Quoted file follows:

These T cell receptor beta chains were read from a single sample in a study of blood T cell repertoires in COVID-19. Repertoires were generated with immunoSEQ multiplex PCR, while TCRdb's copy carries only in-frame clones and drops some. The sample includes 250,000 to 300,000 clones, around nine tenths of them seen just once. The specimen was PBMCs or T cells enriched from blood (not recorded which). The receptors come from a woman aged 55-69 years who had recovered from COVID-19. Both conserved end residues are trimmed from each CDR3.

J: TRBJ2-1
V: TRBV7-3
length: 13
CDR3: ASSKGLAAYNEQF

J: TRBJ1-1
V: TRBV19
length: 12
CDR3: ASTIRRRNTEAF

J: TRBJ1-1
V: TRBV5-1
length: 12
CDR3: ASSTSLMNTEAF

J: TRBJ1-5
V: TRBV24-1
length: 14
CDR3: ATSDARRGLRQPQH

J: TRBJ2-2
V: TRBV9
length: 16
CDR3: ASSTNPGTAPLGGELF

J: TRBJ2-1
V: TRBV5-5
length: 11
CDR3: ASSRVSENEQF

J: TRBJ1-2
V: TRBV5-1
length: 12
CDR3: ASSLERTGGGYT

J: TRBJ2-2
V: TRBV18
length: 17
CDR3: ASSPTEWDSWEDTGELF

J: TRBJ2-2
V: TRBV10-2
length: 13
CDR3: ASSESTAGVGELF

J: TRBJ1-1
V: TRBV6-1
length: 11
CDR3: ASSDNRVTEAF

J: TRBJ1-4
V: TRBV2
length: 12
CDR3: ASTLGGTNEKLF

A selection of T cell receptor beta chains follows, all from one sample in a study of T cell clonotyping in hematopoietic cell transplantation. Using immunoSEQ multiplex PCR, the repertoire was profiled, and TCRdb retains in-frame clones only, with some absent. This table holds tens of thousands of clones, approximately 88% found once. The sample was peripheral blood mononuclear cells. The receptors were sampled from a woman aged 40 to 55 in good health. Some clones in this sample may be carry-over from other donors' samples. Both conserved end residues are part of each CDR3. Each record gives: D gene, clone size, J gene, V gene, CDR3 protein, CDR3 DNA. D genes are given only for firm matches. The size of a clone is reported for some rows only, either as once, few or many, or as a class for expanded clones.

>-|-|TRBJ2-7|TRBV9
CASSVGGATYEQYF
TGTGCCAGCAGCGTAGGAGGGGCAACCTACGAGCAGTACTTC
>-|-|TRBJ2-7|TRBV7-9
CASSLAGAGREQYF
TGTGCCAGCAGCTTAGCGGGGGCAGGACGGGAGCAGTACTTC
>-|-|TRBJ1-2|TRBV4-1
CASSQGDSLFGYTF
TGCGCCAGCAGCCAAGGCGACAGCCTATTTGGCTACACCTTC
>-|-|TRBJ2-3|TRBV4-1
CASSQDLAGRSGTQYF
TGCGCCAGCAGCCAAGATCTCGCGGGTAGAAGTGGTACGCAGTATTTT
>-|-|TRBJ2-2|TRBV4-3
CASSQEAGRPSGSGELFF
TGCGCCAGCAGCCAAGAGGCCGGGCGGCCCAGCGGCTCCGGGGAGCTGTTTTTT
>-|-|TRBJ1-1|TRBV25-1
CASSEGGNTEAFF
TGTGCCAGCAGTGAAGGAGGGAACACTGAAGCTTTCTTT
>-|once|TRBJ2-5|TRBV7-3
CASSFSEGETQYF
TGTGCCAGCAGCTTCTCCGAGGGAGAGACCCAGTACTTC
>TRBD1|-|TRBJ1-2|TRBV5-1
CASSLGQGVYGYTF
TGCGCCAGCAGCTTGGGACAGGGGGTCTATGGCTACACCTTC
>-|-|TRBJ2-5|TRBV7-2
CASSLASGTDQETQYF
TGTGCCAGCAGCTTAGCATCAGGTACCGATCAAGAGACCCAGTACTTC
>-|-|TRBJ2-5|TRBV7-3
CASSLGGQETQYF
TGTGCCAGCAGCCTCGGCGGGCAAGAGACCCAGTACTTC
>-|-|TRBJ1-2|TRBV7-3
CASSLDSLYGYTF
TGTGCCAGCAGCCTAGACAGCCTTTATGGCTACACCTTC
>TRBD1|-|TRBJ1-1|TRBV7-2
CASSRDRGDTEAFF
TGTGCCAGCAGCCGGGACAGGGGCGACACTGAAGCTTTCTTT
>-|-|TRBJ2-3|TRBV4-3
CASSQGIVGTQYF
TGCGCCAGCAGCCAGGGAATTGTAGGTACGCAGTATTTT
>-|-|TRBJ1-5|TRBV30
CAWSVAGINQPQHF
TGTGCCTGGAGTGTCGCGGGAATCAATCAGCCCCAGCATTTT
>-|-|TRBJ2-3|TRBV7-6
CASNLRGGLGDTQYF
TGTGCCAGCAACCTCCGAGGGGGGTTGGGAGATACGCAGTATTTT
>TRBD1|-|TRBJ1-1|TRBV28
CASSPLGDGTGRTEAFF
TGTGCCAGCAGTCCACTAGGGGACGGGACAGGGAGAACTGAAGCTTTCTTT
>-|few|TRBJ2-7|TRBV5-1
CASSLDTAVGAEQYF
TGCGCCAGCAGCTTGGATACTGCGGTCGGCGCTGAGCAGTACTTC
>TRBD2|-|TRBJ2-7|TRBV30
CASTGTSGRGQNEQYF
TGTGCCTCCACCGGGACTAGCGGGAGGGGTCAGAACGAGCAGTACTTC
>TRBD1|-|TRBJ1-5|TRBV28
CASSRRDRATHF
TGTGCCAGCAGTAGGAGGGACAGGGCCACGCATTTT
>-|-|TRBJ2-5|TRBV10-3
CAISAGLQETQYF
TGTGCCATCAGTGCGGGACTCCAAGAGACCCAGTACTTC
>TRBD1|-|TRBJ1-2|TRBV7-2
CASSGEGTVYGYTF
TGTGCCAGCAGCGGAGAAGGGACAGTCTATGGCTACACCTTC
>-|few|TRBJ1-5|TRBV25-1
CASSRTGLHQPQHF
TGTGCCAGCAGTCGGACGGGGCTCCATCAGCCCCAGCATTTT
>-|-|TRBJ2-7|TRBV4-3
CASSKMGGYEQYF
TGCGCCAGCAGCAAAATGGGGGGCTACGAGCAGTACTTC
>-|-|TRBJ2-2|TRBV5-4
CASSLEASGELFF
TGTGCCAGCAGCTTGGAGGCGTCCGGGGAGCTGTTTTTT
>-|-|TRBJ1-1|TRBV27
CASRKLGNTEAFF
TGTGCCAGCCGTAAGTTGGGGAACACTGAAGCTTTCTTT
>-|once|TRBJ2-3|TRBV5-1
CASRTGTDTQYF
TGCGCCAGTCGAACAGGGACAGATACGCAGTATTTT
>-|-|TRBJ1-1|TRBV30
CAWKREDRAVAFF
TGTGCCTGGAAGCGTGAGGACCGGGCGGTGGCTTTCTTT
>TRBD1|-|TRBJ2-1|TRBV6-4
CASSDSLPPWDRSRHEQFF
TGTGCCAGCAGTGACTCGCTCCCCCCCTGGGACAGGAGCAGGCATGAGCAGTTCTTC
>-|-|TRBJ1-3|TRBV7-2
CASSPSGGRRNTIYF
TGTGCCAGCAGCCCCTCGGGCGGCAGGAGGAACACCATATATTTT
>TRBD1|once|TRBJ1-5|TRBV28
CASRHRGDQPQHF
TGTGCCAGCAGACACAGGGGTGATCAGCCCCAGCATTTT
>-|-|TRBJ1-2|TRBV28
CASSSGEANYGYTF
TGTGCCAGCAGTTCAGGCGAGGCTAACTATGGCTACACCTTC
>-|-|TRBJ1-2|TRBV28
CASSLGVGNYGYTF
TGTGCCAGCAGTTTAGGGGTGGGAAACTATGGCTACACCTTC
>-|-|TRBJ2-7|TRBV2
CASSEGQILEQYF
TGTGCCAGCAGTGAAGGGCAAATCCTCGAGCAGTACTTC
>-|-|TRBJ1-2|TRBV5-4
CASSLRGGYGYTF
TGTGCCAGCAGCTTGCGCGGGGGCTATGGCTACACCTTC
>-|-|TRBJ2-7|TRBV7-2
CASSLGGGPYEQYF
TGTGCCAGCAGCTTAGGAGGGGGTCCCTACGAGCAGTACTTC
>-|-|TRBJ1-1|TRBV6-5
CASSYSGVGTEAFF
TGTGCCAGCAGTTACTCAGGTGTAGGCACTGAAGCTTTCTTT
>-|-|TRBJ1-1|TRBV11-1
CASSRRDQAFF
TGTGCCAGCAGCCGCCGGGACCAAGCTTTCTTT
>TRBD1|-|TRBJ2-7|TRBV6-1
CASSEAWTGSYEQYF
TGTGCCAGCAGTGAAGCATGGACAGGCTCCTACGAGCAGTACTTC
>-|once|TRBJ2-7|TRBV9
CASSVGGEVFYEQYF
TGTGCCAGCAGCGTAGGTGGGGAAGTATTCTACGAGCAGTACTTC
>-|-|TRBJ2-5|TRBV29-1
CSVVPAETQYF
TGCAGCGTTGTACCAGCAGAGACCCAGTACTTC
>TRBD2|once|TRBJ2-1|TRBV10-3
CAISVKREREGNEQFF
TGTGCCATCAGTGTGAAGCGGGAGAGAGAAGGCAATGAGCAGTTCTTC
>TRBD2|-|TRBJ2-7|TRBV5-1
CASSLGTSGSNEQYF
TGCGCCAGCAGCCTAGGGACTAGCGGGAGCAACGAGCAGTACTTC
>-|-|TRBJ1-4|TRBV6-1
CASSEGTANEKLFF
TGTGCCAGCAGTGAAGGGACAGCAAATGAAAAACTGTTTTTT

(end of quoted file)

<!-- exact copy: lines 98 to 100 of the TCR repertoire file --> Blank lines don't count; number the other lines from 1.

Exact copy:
>TRBD2|-|TRBJ2-7|TRBV30
CASTGTSGRGQNEQYF
TGTGCCTCCACCGGGACTAGCGGGAGGGGTCAGAACGAGCAGTACTTC